Benz: Artisan International Value (ARTKX) is also on your list. This is a fund that is Silver-rated. It recently underwent a little bit of a transition on the manager team. Let's talk about that.

Kinnel: That's right. Artisan International Value and Artisan Global Value have long been run by the duo of Dan O'Keefe and David Samra, former Oakmark veterans in a value strategy. A year ago they split, or maybe it was two years ago--late 2018, I think--they split into two separate camps. Some analysts went with Samra, some with O'Keefe. Now O'Keefe runs the Global Value with some analysts. Samra is running this one. So you see it right there. Those two have now split. But we do still think highly of Samra and the analysts he's got with him. So it's still an appealing fund.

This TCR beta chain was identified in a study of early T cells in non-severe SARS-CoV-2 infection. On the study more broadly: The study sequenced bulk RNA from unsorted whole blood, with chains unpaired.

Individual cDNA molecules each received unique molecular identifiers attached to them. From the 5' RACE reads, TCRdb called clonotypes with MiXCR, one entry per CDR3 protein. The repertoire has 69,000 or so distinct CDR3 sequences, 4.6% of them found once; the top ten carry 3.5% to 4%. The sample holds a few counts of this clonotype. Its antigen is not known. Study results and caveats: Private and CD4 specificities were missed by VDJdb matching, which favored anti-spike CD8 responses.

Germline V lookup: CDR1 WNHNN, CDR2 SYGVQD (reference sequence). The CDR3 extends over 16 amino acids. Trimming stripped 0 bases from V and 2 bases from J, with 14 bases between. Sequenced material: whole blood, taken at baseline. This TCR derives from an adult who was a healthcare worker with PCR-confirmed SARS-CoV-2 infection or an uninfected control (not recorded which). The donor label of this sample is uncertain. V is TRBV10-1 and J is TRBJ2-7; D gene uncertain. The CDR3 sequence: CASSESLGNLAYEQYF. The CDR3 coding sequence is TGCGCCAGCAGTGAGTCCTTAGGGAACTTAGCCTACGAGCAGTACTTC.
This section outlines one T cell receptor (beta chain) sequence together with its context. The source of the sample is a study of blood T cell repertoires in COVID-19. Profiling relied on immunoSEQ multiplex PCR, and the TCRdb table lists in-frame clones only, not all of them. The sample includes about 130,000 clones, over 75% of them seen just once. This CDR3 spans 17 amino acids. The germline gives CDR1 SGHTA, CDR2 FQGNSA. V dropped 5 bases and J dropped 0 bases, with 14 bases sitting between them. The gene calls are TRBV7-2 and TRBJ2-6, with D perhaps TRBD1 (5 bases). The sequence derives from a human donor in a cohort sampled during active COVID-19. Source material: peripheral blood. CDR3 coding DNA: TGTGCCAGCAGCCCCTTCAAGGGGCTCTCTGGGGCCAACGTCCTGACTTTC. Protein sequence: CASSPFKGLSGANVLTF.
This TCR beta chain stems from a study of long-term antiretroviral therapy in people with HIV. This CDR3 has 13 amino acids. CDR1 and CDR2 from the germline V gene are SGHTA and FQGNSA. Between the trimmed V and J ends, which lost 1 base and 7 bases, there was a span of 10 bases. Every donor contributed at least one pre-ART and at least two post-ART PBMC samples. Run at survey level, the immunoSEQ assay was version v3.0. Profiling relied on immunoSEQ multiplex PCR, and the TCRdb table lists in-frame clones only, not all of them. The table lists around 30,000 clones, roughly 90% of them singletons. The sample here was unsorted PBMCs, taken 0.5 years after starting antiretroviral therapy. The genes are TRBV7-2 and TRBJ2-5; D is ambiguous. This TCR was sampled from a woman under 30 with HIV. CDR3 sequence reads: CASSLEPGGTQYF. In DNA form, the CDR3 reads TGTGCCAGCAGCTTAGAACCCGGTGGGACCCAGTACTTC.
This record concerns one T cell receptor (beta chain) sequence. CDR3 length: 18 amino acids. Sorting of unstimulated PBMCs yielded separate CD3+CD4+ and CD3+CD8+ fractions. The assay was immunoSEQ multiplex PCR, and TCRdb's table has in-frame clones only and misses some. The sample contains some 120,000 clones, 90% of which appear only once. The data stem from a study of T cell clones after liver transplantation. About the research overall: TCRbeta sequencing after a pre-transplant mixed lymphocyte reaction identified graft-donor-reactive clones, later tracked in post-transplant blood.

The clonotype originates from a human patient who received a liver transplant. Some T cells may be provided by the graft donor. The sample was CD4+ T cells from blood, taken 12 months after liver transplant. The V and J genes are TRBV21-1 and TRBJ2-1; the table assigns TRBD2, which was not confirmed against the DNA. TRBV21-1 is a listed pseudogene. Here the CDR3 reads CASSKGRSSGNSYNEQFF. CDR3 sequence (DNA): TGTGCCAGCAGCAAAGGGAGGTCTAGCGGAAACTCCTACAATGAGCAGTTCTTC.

Benz: Finally, I want to touch on a growth-oriented fund, Wasatch Small Cap Growth (WAAEX). This one reopened. Let's talk about why you and the team like it.

Kinnel: Small growth is kind of Wasatch's sweet spot. They've just got a long history of really doing well in small growth. And JB Taylor has a great record. Taylor's looking for companies with the potential to double their stock price in five years. But he also looks at things like cash flow and strong management, and those are the things that keep it grounded from avoiding the most speculative fare. So even though it can run pretty nicely on a growth rally, it doesn't go all to pieces when growth is out of favor.

Benz: Russ, it's always great to get your insights. Thanks for sharing a look at some worthy recently reopened funds. Thank you so much for being here.

Kinnel: You're welcome.

Benz: Thanks for watching. I'm Christine Benz for morningstar.com.

 

Russel Kinnel does not own (actual or beneficial) shares in any of the securities mentioned above. Find out about Morningstar’s editorial policies.